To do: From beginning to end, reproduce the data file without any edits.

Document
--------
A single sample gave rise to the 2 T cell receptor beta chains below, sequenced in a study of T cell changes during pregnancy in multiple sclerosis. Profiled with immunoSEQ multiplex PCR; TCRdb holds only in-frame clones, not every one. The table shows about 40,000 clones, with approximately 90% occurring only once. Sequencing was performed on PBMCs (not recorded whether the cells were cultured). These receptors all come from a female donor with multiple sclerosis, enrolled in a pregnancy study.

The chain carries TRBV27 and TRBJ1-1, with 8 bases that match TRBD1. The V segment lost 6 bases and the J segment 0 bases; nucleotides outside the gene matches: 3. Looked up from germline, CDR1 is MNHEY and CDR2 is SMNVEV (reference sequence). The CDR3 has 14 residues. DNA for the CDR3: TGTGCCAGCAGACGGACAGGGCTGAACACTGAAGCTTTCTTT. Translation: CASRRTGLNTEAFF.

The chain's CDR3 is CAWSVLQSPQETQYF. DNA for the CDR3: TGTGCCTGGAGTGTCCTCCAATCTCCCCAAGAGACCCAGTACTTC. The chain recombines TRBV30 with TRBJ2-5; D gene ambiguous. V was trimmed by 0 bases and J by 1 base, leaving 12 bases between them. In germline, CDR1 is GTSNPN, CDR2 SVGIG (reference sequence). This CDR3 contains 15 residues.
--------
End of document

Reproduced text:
A single sample gave rise to the 2 T cell receptor beta chains below, sequenced in a study of T cell changes during pregnancy in multiple sclerosis. Profiled with immunoSEQ multiplex PCR; TCRdb holds only in-frame clones, not every one. The table shows about 40,000 clones, with approximately 90% occurring only once. Sequencing was performed on PBMCs (not recorded whether the cells were cultured). These receptors all come from a female donor with multiple sclerosis, enrolled in a pregnancy study.

The chain carries TRBV27 and TRBJ1-1, with 8 bases that match TRBD1. The V segment lost 6 bases and the J segment 0 bases; nucleotides outside the gene matches: 3. Looked up from germline, CDR1 is MNHEY and CDR2 is SMNVEV (reference sequence). The CDR3 has 14 residues. DNA for the CDR3: TGTGCCAGCAGACGGACAGGGCTGAACACTGAAGCTTTCTTT. Translation: CASRRTGLNTEAFF.

The chain's CDR3 is CAWSVLQSPQETQYF. DNA for the CDR3: TGTGCCTGGAGTGTCCTCCAATCTCCCCAAGAGACCCAGTACTTC. The chain recombines TRBV30 with TRBJ2-5; D gene ambiguous. V was trimmed by 0 bases and J by 1 base, leaving 12 bases between them. In germline, CDR1 is GTSNPN, CDR2 SVGIG (reference sequence). This CDR3 contains 15 residues.